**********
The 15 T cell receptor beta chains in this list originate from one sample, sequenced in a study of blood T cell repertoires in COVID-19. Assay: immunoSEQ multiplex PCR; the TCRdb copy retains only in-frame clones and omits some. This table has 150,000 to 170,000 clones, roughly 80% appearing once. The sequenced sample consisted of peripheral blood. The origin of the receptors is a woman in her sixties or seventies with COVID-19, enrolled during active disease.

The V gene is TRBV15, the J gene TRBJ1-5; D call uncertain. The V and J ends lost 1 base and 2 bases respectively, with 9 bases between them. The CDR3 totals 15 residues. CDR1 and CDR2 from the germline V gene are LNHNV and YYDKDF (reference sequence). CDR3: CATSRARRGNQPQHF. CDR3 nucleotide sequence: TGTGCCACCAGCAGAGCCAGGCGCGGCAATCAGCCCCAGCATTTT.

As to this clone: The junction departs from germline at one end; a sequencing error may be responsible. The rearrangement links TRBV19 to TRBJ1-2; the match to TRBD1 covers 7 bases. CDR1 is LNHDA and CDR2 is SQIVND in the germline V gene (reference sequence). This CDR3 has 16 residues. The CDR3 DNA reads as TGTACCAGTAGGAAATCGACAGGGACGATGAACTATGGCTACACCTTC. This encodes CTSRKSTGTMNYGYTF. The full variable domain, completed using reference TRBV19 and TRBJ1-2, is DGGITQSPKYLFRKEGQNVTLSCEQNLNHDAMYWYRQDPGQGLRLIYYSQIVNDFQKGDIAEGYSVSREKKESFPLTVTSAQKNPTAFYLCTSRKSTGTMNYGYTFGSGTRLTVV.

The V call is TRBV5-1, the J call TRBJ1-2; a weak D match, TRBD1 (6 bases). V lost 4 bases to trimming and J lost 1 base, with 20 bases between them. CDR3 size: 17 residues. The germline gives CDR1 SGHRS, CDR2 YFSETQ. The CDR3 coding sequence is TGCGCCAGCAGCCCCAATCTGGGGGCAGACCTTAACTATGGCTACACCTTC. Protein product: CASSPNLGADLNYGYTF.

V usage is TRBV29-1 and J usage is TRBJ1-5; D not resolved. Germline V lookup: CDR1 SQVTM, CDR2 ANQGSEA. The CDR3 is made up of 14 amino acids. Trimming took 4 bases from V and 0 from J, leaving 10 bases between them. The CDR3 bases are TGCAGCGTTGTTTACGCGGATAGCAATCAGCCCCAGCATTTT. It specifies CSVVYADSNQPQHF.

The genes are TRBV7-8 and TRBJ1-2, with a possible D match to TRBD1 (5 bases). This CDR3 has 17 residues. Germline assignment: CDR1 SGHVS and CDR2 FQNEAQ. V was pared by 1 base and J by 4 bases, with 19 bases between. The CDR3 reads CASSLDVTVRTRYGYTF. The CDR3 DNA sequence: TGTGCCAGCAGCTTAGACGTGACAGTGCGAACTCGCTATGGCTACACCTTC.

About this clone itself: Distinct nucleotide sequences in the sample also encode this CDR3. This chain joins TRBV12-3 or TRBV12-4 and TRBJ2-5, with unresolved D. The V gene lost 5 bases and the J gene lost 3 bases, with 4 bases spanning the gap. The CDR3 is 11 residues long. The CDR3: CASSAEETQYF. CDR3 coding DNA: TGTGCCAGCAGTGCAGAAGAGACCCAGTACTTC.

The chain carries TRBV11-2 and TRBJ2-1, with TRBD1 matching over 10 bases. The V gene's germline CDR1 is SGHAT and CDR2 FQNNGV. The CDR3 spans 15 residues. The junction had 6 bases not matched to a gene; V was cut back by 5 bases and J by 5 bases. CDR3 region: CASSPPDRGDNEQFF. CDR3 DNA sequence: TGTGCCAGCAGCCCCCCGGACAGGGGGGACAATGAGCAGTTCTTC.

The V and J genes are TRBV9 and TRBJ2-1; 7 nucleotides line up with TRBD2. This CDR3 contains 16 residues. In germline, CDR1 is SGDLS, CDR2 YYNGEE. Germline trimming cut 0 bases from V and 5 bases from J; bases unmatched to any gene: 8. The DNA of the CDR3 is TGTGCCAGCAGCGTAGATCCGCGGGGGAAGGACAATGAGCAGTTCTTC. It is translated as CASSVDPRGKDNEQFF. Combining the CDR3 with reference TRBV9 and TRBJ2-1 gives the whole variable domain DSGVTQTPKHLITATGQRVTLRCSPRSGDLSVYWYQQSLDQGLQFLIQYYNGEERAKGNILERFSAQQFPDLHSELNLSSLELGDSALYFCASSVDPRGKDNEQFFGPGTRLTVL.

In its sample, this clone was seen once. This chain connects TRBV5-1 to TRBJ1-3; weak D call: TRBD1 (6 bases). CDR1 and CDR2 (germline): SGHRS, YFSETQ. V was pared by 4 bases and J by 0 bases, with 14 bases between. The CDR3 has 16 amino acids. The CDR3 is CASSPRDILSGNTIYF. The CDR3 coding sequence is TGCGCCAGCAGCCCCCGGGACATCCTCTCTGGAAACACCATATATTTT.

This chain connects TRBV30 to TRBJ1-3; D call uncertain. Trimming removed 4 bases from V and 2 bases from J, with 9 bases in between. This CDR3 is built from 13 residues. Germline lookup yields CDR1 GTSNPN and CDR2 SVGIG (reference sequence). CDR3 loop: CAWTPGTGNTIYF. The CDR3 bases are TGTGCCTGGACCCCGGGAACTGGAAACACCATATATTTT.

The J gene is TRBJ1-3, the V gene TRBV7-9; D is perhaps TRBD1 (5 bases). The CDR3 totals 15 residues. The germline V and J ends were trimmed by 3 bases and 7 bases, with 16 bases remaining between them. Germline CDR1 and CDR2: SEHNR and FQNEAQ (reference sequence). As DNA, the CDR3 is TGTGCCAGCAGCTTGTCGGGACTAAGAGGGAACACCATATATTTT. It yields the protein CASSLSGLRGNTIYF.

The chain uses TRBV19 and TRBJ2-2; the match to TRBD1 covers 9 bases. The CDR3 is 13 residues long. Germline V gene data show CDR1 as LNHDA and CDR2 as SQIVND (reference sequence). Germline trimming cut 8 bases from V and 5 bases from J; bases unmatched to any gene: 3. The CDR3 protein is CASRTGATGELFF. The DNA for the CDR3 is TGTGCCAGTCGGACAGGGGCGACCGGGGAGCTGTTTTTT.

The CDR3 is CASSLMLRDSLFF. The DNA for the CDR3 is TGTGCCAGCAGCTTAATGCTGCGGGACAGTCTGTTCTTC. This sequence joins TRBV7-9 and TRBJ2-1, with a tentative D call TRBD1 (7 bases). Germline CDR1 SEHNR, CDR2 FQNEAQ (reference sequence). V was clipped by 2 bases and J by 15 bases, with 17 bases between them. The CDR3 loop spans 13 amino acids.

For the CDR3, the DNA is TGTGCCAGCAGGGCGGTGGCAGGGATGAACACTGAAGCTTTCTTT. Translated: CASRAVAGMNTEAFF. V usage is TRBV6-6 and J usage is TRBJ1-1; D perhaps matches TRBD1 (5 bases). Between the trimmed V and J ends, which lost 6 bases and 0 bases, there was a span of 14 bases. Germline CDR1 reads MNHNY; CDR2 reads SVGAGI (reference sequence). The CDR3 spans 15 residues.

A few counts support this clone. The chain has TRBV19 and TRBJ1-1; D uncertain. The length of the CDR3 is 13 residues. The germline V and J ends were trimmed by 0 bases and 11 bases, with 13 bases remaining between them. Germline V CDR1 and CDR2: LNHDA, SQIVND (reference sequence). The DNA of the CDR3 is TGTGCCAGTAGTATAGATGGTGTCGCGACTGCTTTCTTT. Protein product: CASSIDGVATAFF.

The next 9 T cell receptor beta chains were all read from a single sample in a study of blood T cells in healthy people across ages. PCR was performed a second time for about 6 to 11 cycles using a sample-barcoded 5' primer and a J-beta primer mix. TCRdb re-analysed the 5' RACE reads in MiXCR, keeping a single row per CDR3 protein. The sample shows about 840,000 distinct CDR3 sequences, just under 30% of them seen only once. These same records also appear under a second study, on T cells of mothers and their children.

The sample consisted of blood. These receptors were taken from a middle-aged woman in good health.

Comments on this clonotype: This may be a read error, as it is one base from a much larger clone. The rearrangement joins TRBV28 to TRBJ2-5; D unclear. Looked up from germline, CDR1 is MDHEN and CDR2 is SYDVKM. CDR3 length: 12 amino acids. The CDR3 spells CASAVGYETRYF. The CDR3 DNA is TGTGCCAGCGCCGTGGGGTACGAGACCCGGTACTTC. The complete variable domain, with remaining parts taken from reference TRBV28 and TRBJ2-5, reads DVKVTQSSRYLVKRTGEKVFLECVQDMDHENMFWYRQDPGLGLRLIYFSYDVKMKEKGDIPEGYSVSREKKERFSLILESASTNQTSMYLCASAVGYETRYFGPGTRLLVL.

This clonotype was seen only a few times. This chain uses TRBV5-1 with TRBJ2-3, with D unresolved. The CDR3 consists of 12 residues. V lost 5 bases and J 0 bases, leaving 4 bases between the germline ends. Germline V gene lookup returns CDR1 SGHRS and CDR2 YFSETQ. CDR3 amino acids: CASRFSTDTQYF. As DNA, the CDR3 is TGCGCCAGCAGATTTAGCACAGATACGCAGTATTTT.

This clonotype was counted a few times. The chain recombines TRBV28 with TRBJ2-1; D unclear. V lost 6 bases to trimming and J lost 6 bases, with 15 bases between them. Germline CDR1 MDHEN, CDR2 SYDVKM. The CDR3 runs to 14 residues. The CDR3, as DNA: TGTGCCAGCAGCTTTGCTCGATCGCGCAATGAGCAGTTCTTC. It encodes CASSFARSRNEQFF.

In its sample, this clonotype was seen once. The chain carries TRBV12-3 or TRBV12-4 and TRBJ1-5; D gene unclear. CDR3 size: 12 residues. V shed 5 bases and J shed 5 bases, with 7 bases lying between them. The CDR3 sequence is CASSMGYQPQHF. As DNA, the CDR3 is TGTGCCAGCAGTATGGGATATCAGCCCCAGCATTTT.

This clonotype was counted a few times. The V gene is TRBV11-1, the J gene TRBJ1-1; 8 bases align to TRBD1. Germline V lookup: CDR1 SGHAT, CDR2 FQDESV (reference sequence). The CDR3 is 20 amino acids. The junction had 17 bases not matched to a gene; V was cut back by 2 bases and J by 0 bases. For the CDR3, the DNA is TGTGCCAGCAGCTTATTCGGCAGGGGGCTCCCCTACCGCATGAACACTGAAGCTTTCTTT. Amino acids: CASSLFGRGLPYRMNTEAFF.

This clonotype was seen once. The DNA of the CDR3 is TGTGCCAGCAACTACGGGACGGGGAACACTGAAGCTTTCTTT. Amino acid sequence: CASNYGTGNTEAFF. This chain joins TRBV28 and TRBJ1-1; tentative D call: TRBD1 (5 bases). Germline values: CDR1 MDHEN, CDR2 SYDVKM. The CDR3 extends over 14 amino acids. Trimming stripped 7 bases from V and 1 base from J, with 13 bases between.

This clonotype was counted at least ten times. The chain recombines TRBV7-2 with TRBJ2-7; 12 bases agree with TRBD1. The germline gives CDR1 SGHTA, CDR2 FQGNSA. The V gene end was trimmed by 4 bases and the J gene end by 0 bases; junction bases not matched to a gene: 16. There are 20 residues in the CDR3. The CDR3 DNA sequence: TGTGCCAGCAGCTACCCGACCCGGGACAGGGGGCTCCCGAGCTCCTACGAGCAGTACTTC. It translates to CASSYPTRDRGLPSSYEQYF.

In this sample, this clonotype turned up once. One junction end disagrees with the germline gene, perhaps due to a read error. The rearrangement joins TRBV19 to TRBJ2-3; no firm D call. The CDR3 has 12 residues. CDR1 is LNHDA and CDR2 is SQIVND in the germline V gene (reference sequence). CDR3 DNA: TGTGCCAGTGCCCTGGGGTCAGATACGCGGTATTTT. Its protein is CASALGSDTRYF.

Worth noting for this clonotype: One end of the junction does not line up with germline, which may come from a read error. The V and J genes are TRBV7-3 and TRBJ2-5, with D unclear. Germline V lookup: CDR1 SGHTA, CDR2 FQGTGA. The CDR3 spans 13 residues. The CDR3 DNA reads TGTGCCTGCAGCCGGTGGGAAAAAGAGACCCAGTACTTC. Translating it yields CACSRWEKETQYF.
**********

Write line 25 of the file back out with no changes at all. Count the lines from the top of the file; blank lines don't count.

This clonotype was counted at least ten times. The chain recombines TRBV7-2 with TRBJ2-7; 12 bases agree with TRBD1. The germline gives CDR1 SGHTA, CDR2 FQGNSA. The V gene end was trimmed by 4 bases and the J gene end by 0 bases; junction bases not matched to a gene: 16. There are 20 residues in the CDR3. The CDR3 DNA sequence: TGTGCCAGCAGCTACCCGACCCGGGACAGGGGGCTCCCGAGCTCCTACGAGCAGTACTTC. It translates to CASSYPTRDRGLPSSYEQYF.